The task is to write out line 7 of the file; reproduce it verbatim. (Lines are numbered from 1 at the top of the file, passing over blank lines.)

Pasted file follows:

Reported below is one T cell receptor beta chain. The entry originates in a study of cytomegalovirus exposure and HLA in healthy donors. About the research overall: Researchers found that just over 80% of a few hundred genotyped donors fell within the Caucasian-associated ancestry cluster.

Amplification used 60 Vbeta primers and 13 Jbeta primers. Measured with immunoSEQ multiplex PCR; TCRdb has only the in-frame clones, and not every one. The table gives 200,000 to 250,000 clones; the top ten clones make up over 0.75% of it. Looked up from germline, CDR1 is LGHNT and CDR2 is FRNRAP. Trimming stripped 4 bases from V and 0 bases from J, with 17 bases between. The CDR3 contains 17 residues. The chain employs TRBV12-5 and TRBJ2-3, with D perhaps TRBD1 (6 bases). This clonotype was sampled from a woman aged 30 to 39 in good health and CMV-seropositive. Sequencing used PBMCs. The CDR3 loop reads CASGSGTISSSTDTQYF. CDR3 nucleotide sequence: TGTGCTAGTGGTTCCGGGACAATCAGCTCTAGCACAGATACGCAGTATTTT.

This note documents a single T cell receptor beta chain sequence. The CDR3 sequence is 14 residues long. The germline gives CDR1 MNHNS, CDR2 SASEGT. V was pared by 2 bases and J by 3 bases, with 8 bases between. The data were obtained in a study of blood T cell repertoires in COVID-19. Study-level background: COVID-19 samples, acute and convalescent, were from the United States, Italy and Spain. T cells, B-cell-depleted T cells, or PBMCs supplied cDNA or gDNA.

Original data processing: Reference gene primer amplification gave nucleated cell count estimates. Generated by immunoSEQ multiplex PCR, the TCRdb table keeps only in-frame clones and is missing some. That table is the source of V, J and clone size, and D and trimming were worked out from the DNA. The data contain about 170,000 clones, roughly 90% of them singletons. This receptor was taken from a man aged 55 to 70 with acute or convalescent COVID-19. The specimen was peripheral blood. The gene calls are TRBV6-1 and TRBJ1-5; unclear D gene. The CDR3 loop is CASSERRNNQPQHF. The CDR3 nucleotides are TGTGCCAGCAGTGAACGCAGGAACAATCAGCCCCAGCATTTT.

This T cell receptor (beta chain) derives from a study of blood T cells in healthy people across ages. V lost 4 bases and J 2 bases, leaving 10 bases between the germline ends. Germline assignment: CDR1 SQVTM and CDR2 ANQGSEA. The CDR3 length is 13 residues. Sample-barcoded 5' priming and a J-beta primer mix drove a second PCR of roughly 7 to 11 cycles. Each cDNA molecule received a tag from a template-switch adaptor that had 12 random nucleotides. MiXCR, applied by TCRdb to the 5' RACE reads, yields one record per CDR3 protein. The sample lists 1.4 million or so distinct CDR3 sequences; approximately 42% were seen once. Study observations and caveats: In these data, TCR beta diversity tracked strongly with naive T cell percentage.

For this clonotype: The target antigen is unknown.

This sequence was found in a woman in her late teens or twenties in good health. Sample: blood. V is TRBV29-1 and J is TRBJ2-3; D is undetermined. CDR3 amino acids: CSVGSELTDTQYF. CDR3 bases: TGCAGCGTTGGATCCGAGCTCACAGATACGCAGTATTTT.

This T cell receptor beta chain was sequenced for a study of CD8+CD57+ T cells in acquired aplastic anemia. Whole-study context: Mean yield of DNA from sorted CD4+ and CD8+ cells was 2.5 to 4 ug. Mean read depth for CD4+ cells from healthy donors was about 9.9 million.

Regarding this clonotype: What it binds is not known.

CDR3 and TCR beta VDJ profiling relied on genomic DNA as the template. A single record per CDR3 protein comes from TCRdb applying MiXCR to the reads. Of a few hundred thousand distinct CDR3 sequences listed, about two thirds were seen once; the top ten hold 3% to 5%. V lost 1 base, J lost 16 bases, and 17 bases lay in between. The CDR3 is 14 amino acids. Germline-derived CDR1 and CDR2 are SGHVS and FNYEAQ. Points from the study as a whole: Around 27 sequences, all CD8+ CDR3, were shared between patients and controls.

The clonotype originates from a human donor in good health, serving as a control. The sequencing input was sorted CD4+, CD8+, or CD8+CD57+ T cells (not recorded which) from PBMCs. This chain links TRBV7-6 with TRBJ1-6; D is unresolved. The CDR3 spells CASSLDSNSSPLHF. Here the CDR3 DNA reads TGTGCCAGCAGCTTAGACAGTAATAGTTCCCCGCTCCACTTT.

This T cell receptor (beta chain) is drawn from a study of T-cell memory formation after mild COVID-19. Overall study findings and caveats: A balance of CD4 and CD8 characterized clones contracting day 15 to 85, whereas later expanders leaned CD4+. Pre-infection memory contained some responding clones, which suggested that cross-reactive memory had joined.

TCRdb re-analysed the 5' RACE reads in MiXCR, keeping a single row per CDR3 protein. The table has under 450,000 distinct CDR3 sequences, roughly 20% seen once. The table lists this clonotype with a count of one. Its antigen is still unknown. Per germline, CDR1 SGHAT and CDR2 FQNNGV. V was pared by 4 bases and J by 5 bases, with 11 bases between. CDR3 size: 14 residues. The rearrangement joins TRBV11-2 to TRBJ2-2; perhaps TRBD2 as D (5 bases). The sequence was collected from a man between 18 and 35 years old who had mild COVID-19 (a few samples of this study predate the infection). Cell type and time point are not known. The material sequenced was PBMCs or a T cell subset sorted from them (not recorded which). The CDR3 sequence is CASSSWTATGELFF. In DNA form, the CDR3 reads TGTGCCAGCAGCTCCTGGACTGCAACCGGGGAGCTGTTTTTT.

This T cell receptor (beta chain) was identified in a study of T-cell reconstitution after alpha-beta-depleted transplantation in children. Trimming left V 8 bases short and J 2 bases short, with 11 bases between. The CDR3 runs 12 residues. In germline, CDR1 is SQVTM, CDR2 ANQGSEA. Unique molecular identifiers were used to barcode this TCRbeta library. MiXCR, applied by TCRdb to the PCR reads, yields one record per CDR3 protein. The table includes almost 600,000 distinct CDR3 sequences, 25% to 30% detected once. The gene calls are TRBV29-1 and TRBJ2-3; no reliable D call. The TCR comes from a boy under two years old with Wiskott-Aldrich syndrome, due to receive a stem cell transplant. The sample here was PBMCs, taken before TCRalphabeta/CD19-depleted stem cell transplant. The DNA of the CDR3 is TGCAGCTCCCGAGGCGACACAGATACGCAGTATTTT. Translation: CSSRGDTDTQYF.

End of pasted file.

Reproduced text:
This sequence was found in a woman in her late teens or twenties in good health. Sample: blood. V is TRBV29-1 and J is TRBJ2-3; D is undetermined. CDR3 amino acids: CSVGSELTDTQYF. CDR3 bases: TGCAGCGTTGGATCCGAGCTCACAGATACGCAGTATTTT.